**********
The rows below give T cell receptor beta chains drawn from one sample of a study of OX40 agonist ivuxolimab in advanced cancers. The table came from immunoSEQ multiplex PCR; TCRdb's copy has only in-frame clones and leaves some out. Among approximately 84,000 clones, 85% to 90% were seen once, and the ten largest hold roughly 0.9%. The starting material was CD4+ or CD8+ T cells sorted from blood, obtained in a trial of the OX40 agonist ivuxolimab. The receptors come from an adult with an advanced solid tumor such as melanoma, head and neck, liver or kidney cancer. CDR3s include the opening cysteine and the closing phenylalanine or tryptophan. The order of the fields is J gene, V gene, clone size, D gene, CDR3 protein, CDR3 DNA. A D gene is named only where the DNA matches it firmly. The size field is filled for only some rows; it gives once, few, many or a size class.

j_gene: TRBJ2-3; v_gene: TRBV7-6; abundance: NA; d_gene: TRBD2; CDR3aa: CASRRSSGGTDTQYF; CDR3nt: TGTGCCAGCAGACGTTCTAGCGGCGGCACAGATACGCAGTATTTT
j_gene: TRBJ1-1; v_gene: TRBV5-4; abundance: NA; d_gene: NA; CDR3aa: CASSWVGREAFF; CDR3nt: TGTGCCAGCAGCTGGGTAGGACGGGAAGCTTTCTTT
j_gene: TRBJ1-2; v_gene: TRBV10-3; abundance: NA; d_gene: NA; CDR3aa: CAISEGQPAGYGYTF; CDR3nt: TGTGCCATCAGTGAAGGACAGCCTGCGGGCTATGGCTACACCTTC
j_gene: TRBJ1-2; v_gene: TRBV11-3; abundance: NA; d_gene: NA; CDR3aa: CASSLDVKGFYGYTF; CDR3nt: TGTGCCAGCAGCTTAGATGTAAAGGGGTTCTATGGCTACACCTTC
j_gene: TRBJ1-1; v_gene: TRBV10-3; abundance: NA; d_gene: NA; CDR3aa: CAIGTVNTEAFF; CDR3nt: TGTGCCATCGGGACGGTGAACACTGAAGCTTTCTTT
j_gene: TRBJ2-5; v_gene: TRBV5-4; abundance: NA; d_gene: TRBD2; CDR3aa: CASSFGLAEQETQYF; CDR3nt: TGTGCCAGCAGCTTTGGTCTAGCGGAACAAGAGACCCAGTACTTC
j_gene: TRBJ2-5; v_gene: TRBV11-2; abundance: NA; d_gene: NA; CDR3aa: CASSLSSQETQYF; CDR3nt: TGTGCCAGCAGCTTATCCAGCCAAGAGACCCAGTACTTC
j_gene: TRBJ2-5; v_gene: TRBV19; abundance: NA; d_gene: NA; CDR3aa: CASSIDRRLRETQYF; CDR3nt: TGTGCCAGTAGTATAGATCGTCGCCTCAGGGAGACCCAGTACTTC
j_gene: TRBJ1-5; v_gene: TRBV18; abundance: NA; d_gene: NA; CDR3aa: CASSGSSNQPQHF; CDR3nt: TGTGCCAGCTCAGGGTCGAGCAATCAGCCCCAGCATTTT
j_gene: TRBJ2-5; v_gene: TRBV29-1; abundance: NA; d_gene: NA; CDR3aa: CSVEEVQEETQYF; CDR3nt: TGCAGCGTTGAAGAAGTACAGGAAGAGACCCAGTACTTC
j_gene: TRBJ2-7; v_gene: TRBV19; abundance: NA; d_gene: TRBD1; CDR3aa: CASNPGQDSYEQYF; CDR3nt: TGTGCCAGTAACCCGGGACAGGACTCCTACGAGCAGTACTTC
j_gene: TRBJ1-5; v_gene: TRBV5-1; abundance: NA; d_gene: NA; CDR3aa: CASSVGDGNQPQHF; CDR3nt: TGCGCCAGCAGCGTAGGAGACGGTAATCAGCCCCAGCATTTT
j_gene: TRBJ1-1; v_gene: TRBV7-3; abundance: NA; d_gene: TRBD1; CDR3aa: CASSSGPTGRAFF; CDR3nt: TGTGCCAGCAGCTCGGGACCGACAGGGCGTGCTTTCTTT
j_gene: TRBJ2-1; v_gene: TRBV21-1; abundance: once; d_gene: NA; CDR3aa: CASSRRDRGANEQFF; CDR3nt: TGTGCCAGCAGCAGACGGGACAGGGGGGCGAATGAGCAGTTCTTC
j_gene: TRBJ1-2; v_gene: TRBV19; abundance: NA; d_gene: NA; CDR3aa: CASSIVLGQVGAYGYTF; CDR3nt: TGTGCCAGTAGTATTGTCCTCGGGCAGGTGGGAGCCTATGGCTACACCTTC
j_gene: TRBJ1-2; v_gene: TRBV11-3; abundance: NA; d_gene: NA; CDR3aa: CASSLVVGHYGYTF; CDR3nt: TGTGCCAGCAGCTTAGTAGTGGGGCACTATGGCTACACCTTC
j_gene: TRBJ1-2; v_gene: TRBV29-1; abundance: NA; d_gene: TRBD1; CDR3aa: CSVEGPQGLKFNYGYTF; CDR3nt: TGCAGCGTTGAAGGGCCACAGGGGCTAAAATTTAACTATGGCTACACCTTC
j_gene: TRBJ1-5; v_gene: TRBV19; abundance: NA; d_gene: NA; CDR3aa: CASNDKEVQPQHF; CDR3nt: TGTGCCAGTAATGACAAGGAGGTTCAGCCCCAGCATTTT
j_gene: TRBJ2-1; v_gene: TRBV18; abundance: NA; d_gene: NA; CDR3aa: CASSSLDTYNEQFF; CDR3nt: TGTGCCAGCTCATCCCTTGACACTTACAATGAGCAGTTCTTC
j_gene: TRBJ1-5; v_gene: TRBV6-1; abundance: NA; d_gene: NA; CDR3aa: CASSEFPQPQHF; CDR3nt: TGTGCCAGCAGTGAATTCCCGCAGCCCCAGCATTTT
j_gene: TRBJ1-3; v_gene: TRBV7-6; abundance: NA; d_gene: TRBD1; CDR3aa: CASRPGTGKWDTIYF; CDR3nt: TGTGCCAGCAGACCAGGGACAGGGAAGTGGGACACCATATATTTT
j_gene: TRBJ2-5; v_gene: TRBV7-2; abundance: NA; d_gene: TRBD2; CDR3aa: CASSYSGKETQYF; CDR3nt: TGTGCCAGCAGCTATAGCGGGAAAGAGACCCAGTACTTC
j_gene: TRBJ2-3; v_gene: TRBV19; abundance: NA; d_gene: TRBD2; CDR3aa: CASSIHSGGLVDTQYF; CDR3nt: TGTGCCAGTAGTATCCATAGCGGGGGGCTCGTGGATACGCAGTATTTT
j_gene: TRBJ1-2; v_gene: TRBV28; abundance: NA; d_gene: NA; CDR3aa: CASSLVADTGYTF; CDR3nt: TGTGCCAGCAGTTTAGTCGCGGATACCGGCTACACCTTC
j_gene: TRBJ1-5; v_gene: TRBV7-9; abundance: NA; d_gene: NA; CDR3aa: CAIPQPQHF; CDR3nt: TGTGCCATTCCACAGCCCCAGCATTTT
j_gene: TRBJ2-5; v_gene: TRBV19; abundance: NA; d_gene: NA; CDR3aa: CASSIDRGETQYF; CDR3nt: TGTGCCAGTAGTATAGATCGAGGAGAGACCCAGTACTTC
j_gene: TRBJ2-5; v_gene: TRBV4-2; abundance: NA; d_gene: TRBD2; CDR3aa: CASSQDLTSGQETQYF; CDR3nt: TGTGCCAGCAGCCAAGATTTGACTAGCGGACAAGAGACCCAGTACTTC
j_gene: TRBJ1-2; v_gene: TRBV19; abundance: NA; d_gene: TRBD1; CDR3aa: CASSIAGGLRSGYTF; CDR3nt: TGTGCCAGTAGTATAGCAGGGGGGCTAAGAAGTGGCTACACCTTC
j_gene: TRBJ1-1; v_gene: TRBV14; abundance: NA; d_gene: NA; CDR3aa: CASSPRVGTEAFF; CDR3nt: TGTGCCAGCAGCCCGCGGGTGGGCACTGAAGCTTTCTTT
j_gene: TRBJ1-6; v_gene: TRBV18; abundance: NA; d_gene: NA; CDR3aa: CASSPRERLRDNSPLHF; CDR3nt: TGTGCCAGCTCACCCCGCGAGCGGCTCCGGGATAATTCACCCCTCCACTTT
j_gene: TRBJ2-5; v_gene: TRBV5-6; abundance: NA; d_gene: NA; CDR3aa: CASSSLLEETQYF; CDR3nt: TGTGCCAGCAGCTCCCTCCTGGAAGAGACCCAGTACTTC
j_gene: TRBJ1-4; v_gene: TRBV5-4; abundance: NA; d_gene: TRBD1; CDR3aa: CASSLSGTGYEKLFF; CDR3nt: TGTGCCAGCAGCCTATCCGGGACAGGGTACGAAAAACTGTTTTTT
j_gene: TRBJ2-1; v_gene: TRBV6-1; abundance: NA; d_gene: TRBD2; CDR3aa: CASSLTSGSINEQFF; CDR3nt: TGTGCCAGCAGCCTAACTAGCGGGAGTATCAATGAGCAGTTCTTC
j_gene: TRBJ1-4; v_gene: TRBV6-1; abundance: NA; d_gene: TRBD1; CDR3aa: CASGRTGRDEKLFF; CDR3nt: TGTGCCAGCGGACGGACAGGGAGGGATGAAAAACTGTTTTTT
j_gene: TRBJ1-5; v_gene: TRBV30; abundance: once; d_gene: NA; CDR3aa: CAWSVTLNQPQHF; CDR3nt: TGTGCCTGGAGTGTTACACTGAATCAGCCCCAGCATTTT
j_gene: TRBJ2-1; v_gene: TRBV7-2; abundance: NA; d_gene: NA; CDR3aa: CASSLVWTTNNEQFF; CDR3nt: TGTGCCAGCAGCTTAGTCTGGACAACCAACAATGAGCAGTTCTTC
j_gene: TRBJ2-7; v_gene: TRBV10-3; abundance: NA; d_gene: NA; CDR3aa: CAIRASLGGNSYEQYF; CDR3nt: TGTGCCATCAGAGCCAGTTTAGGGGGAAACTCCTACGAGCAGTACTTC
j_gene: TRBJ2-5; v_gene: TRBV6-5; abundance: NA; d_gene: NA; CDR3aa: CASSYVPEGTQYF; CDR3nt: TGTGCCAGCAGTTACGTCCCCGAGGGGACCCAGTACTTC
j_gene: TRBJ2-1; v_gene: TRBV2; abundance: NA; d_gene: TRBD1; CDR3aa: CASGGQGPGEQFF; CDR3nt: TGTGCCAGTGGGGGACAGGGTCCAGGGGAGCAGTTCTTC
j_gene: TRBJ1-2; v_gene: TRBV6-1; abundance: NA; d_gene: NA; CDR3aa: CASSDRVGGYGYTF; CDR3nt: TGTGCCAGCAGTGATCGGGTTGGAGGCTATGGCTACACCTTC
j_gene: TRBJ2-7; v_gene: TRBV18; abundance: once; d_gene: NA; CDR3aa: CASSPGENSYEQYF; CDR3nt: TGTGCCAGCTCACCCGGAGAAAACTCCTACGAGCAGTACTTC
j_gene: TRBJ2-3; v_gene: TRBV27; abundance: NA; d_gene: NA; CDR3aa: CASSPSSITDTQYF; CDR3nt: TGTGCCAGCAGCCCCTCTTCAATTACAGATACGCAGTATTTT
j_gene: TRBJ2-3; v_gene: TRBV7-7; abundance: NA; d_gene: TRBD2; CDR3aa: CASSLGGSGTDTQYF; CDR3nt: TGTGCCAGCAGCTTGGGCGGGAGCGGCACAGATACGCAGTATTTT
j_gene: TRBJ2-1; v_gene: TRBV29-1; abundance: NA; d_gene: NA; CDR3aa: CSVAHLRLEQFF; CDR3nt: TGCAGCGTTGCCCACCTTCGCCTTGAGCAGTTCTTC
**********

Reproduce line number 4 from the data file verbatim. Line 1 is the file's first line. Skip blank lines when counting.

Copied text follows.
j_gene: TRBJ1-2; v_gene: TRBV10-3; abundance: NA; d_gene: NA; CDR3aa: CAISEGQPAGYGYTF; CDR3nt: TGTGCCATCAGTGAAGGACAGCCTGCGGGCTATGGCTACACCTTC